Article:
-The error log is like flashcards, but more flexible and better for analytics.

b) If you’re missing content, review the Khan Academy videos for the required information. Employ active review: pause the video, write notes, and form mental connections between what was just covered, what’s been covered, and the overall topic. Do not just watch the videos all the way through like a TV show.

c) Do Khan Academy and AAMC questions to focus on what you’ve reviewed, as well as the content surrounding it. Really try to understand the process of how to solve questions: you’ll find a lot of examples online. Ask yourself why the right answers are right, and the wrong answers are wrong.

Don’t worry about speed, that comes with being confident and fluent in the techniques. As the old Army saying goes, “Slow is smooth and smooth is fast.” Focus on being smooth in your answering process.

d) Once you feel like you’ve covered your initial weaknesses, or you feel confused about about what to do next, take a practice test. Then start with a) again.

e) There are two parts to studying for the MCAT.

One part is like being a marathon runner. You need to put the miles in on the pavement to run a marathon. Anyone can do it, but it takes effort. Doing questions, getting them wrong, and then learning how to do them correctly is the equivalent of putting those miles in. It’s going to suck, but that’s how you learn.

The second part is like being your own coach. You need to reflect on your own progress and what you get wrong and right. What are the patterns in what you get wrong? What techniques do you have difficulty applying?

2. Your MCAT materials


-AAMC Full Length tests

-AAMC Section bank questions

-Khan Academy videos

Flashcards/an error log. The reason I call it an “error log” is that it shouldn’t just be for facts. Anything that you want to remember for test day (like practice problems, diagrams, or techniques) should also go in there.


-Other AAMC question packs (if you need additional review)

-UWorld question packs (Ditto)

3. Your MCAT study plan

Short MCAT study plan

-Plan for roughly 300 hours of serious studying to get a good score (90th percentile or above)

-So, plan to spend 4 months spending 20 hours a week studying (to give yourself some wiggle room)

-That’s 2 hours a day on weekdays, 5-8 hours a day on weekends (the longer stretches of time are for full length practice tests)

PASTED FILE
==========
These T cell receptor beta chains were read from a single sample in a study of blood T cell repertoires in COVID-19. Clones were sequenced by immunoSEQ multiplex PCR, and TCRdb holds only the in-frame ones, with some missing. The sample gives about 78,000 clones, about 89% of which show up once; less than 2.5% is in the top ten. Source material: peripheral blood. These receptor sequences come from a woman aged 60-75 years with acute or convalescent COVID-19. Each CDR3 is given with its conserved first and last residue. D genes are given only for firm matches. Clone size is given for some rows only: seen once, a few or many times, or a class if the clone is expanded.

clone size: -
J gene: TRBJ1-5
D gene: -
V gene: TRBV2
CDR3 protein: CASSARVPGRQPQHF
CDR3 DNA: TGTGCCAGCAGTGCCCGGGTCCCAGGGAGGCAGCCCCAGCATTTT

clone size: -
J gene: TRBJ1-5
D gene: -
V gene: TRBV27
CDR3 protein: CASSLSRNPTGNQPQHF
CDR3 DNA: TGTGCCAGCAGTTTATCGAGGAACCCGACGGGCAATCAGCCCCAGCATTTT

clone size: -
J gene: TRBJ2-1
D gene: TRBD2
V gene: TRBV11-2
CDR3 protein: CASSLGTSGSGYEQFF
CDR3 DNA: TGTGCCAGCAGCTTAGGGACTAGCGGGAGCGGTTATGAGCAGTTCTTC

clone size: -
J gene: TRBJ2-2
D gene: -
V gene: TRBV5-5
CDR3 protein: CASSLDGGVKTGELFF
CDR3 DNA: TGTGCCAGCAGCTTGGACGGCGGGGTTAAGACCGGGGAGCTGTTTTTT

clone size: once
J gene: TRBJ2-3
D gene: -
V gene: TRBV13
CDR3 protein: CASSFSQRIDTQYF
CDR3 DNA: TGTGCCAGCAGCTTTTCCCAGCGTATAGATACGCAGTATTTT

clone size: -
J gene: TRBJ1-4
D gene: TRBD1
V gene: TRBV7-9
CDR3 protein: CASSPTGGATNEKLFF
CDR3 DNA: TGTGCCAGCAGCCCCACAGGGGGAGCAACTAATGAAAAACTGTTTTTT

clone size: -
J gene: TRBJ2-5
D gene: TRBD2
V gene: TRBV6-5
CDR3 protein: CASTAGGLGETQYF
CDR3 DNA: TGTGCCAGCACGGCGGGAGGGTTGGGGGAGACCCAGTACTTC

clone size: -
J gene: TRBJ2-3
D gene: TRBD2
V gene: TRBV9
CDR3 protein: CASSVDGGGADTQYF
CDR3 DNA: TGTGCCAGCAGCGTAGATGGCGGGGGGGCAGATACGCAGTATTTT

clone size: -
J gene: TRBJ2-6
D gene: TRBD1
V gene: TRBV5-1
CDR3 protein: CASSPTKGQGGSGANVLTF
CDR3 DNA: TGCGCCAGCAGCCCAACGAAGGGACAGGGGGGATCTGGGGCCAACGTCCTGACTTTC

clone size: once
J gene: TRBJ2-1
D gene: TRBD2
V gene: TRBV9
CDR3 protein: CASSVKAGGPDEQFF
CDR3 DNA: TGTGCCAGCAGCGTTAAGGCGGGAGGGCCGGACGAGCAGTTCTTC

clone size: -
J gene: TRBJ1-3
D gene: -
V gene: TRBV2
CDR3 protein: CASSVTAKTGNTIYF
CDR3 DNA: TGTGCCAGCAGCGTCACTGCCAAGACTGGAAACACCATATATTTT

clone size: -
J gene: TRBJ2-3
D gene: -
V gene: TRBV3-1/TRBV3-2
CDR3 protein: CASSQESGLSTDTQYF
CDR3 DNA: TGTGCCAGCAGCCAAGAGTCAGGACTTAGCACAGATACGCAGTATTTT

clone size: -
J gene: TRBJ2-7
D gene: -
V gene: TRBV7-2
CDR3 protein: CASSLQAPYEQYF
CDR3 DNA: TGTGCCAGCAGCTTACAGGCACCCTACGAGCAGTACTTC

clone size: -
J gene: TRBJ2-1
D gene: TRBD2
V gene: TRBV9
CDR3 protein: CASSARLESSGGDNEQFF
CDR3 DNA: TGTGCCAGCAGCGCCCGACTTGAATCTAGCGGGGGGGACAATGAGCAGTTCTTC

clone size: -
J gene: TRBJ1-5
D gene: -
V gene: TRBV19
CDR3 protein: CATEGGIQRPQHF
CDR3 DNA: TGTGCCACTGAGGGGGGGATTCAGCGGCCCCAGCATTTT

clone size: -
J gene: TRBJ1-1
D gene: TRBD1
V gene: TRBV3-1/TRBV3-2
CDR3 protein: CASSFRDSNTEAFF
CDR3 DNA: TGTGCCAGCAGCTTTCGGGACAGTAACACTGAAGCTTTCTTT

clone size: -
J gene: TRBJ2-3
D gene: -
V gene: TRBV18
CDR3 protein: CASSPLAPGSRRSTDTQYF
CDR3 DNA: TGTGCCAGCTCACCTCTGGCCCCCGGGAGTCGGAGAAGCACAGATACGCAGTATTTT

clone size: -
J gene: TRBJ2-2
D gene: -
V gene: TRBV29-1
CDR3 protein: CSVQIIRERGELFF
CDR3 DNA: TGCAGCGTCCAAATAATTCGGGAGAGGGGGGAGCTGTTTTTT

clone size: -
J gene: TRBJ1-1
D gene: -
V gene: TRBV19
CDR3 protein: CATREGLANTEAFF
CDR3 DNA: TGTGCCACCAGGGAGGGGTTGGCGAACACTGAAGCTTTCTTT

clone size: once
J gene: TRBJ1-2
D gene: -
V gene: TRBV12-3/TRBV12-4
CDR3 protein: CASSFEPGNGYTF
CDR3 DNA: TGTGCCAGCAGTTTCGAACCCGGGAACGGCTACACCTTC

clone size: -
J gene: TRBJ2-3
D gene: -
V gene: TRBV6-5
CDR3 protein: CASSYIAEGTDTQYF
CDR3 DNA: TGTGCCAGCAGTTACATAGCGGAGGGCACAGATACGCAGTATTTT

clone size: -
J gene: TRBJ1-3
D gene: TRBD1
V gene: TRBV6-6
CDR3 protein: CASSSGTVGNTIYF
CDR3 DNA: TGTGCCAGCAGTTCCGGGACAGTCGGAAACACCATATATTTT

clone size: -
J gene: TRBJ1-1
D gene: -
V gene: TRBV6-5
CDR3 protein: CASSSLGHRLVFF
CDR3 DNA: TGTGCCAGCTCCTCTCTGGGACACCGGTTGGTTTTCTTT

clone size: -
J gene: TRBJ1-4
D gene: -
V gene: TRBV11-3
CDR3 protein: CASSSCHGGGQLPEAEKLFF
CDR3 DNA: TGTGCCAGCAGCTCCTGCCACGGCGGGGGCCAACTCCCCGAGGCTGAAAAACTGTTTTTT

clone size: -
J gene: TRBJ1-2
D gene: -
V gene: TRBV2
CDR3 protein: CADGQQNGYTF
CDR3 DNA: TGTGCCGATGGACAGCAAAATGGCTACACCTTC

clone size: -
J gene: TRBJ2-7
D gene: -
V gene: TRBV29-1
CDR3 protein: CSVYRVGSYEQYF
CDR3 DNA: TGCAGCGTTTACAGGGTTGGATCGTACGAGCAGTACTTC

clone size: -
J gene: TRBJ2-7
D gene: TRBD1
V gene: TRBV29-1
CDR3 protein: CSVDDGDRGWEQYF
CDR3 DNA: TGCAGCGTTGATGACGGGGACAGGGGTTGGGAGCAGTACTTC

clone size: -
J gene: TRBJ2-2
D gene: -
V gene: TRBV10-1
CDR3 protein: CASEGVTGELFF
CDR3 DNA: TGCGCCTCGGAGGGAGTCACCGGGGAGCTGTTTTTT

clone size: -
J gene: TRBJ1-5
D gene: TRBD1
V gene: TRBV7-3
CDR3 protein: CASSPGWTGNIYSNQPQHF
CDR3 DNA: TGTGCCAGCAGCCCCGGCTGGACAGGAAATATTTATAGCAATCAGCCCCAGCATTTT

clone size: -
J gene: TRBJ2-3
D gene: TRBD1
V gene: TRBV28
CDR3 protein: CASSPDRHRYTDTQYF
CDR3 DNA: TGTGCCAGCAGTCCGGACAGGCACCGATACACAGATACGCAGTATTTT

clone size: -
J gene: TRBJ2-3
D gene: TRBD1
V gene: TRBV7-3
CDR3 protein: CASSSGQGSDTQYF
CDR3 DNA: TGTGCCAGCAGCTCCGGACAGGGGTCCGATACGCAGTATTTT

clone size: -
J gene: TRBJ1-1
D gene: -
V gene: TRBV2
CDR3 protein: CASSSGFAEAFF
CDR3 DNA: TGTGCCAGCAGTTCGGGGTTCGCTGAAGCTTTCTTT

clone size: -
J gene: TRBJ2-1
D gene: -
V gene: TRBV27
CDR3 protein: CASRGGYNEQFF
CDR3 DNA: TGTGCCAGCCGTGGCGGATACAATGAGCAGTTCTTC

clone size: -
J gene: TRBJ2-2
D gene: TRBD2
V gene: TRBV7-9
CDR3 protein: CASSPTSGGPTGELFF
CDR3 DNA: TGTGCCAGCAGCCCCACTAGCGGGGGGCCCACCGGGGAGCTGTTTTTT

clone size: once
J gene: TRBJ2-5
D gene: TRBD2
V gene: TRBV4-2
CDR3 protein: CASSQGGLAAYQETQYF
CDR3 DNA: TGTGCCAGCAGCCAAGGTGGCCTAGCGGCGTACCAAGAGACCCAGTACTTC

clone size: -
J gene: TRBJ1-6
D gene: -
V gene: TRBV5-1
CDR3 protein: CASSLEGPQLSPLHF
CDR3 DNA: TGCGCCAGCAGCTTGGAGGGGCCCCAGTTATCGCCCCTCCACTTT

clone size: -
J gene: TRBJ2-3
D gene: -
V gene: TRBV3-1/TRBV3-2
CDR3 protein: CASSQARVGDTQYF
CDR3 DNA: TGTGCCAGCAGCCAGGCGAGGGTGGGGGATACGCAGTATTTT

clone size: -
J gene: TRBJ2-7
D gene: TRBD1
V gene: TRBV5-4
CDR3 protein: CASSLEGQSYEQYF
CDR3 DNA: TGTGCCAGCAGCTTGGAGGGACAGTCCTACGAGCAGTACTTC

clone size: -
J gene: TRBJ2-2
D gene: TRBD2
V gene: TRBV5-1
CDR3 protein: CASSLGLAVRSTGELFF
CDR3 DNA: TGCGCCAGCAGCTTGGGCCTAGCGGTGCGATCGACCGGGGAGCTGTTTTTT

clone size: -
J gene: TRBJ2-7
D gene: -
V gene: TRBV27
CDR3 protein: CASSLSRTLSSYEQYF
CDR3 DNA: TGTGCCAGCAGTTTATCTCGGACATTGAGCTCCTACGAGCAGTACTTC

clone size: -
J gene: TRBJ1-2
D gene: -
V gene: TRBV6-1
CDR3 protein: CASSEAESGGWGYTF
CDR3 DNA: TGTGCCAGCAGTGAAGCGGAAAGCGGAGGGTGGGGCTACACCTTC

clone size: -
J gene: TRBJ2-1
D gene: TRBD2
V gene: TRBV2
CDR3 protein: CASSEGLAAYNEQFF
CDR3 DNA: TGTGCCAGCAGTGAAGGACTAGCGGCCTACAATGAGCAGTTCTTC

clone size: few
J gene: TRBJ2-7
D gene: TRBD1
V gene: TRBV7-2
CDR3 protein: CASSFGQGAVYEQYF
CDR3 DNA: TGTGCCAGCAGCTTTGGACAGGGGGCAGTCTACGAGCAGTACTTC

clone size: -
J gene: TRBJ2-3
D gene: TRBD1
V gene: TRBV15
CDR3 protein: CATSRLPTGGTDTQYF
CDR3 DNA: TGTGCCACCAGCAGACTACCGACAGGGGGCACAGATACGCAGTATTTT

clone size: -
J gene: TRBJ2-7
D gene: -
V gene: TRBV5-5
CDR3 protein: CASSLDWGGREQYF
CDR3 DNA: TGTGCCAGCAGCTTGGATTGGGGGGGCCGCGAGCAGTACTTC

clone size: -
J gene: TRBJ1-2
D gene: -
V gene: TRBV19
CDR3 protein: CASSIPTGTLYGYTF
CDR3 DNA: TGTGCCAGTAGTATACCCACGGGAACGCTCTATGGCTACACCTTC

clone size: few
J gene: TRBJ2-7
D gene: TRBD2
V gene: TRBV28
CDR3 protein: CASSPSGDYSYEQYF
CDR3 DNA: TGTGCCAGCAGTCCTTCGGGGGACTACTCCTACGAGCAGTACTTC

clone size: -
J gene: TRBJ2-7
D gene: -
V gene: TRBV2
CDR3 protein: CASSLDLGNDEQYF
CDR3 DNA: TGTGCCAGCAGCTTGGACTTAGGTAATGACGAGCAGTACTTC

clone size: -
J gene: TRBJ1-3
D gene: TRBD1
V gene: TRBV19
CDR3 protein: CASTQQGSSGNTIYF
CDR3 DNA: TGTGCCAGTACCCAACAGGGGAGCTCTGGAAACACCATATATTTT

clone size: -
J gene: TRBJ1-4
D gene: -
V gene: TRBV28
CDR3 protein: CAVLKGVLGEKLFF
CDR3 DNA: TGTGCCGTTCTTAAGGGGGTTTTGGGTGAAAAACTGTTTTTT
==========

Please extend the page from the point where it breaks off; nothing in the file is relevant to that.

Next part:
-It’s a lot! But packing it all into a few months is the best way to do it. People get discouraged when they spend a year or two  working on the MCAT, especially when it’s hard to see yourself making improvements week by week. Packing it into a short time prevents that.

Long MCAT study plan

-Here’s a link to a free, detailed 16 week MCAT study plan by Nick Morriss, 99th percentile MCAT tutor.

4. How to study the content tested on the MCAT

This is how you should approach the content for the first and subsequent times

a) Be engaged with the videos. Make sure you are taking notes that aren’t just transcripts of what the video said. Think about the material presented and write it down in your own words.

b) Between 2-6 days after learning/reviewing content for the first time, go back through your notes you’ve taken for a given topic/set of topics. I strongly recommend rewriting them or typing them up- this forces you to take longer to think about what the notes say, while also letting you feel like you’ve accomplished something at the end.

Added bonus: you know have a nicer, neater study guide to draw from if you need to quickly find something later.

c) Take note of content you are struggling with and revisit this 1 week later. You may need to rewatch some videos or look for other explanations if you are can’t figure out why you aren’t understanding. Don’t stress if you feel like it should be easy- it’s a lot of complex information!

d)  Every 4 weeks or so, go back through this content and rewrite key points.

5. When to seek out MCAT tutoring

You might expect a tutor to say, “Seek out tutoring, all the time, for as many hours as possible, no matter what” (as my Dad says, “Don’t ask the barber when you should get a haircut”).

But, this isn’t the case. Or, at least, it’s not what I recommend.

You should seek out tutoring in two cases:

  1. You took a practice MCAT or a real MCAT, and it didn’t go the way you expected or wanted
  1. You’ve been studying for a while, and you’re overwhelmed

In either case, you shouldn’t seek out tutoring until you’ve put in some serious effort on your own. It’ll save your wallet, and give you a better idea of what you can get out of tutoring